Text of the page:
Athletes compete at the World Wheelchair Championships in Crestwood

In the summer of 1996, 20-year-old Jeff Yackley, a resident of Downers Grove, was riding a motorcycle with his future wife Julian, behind him in Frankfurt.

He crashed his head into a pickup truck and sustained permanent nerve damage in his left leg. He said he had a foot fall and that the accident separated his hip from his body.

Julian suffered injuries as well, but since she landed on Jeff’s Peak after the collision, her injuries weren’t severe or long-lasting.

For Jeff, who was active in sports at Downers Grove North and College of DuPage, his days in athletics seemed to be over and a disability forced him to wear an ankle orthotic brace.

Yackley, now 56, a resident of Lemont, is a pitcher for the Lincolnway Special Recreation Association Hawks. The Hawks hosted and participated in the USA Softball World Championships, which was scheduled from Thursday to Saturday on five fields in the parking lot at Ozinga Field in Crestwood. Teams cannot maneuver on turf or turf so the concrete outside the field serves the athletes well.

Yackley is also a member of Team USA, which is coached by Keith Wallace of Frankfurt and Oak Lawn sue Denen.

At the age of twenty, Yackley said he accepted his fate.

“I wasn’t bitter, and I was young enough that I was able to stay active, even though I couldn’t do the same things at the level I was,” he said. “I had to use my right leg more than I used to.

“No bitterness. The Lord has a strange way of changing plans and details, and you have to go along with things.”

He said his only regret about how things turned out was not knowing that adaptive sports existed. Adaptive sports were not heavily advertised at the time and there was no internet to get the word out.

Yackley said he learned about it on an important trip to Kenya seven years ago. His roommate was Wallace, who is also a coach and CEO of the Lincolnway Special Recreation Association.

Wallace took one look at the Yackley brace and decided it was an ideal candidate for a wheelchair sport.

“I wish I had discovered these adaptive sports when I was in my twenties,” Yackley said. “Who knows what I could have done? But I was definitely lucky. I was able to play some basketball and what a humble sport. These guys are so much better than I am now. They are faster and better. I just missed it a bit.”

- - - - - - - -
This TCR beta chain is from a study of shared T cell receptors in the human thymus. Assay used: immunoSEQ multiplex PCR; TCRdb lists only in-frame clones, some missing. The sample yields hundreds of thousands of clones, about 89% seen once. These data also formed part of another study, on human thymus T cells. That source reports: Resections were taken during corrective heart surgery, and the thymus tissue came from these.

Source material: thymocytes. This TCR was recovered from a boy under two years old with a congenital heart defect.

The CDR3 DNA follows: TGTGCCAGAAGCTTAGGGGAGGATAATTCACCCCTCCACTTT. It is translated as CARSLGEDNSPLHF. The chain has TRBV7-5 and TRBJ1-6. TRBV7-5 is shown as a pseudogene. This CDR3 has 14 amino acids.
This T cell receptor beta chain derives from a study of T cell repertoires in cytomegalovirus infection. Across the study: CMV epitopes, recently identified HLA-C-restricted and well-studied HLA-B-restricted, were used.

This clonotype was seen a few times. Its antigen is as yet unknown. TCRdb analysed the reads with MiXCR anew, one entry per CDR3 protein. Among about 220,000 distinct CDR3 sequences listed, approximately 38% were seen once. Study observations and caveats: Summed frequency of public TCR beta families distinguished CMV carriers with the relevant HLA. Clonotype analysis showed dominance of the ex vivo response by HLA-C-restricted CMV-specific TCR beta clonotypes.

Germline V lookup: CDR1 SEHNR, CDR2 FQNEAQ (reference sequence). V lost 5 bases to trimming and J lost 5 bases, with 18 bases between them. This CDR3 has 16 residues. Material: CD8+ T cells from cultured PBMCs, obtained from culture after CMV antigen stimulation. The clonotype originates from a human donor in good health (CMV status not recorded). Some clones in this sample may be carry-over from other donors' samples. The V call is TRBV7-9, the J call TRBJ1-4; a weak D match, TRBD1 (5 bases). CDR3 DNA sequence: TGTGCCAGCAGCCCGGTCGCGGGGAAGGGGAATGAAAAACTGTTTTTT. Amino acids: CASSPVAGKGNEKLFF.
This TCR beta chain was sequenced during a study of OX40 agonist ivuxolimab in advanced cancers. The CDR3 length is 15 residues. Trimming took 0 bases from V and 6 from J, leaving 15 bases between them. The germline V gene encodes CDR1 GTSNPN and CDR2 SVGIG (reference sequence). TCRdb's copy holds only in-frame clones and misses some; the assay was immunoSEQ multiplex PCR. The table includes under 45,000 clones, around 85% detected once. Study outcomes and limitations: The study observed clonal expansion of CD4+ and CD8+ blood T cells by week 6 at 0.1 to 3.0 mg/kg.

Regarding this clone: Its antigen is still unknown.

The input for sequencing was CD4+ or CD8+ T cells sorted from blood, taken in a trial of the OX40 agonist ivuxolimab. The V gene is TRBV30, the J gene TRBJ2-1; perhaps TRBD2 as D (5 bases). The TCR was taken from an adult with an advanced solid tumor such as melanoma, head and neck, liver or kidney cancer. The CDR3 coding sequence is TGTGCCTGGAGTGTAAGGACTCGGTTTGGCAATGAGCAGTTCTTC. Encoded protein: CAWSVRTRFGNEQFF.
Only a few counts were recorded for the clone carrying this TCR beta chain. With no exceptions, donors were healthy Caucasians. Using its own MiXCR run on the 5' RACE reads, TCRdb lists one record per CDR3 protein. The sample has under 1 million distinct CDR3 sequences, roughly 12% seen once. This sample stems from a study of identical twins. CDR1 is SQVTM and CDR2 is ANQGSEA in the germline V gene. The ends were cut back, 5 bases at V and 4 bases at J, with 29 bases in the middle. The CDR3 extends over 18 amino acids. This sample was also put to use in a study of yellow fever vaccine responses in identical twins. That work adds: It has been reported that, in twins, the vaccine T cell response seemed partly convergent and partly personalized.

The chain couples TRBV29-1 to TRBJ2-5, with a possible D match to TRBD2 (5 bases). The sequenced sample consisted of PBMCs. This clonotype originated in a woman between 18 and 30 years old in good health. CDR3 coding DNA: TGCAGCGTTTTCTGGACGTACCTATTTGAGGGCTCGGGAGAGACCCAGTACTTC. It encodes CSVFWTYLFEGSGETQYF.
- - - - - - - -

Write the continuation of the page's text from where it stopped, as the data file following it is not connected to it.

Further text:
Yackley is in his 23rd year at Links at Carillon in Plainfield and has been director of golf there since 2008. He is also captain of the Chicago Bears Great Lakes Adaptive Sports wheelchair football team, and was scheduled to take part in the Saturday-Sunday championships at Lake County College in Grayslake.

“I want to hold on for as long as possible and I want to do it until my body is out,” he said. “I feel like I am 30 years old and I love my team. The Lord has blessed me to be able to get out here and play physically.”

The Hawks, who finished third in the World Series in 2021, opened the 17-team double elimination tournament with a 15-0 win over West Michigan Rollin Whitecaps and a 13-2 victory over the Deep South Hurricanes.

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Other members of Wallace’s roster are Jake Williams, Devin Lockett, Will Smith, Paul Smith, Keith Cooper, Jimmy Jackson, Billy Smith, Dan Douglas, JR Boyer, Dino Ramirez, Alex Barra, Drew Sechon, Jay Robinson, Justin Hillman and Juan Ortiz, Jorge Alfaro, Dan Palmer and Nikki Vanessa.

The Nebraska Barons are the defending champions of the World Championships and are the top seed this year. They won their first two matches by a combined score of 31-5.

The team that came out furthest was the All-Star Team from Japan. She opened the fifth-seeded series and beat the Houston Astros, 15-1 and knocked out the fourth-seeded Columbus Pioneers, 16-7.

After a 13-hour flight, the Japan players spent some time in Chicago a few days before the tournament, and planned Thursday night for a Windy City Thunderbolts game.

Coach Yuta Saito said that this group is only for one tournament and the players will return to Japan and transfer to their different teams.

“Of course they want to win this tournament,” Saito said. “The players want to gain experience playing abroad. When they come back home, they will have experiences playing teams like this.”

Jeff Furfa is a freelance reporter for The Daily Southtown.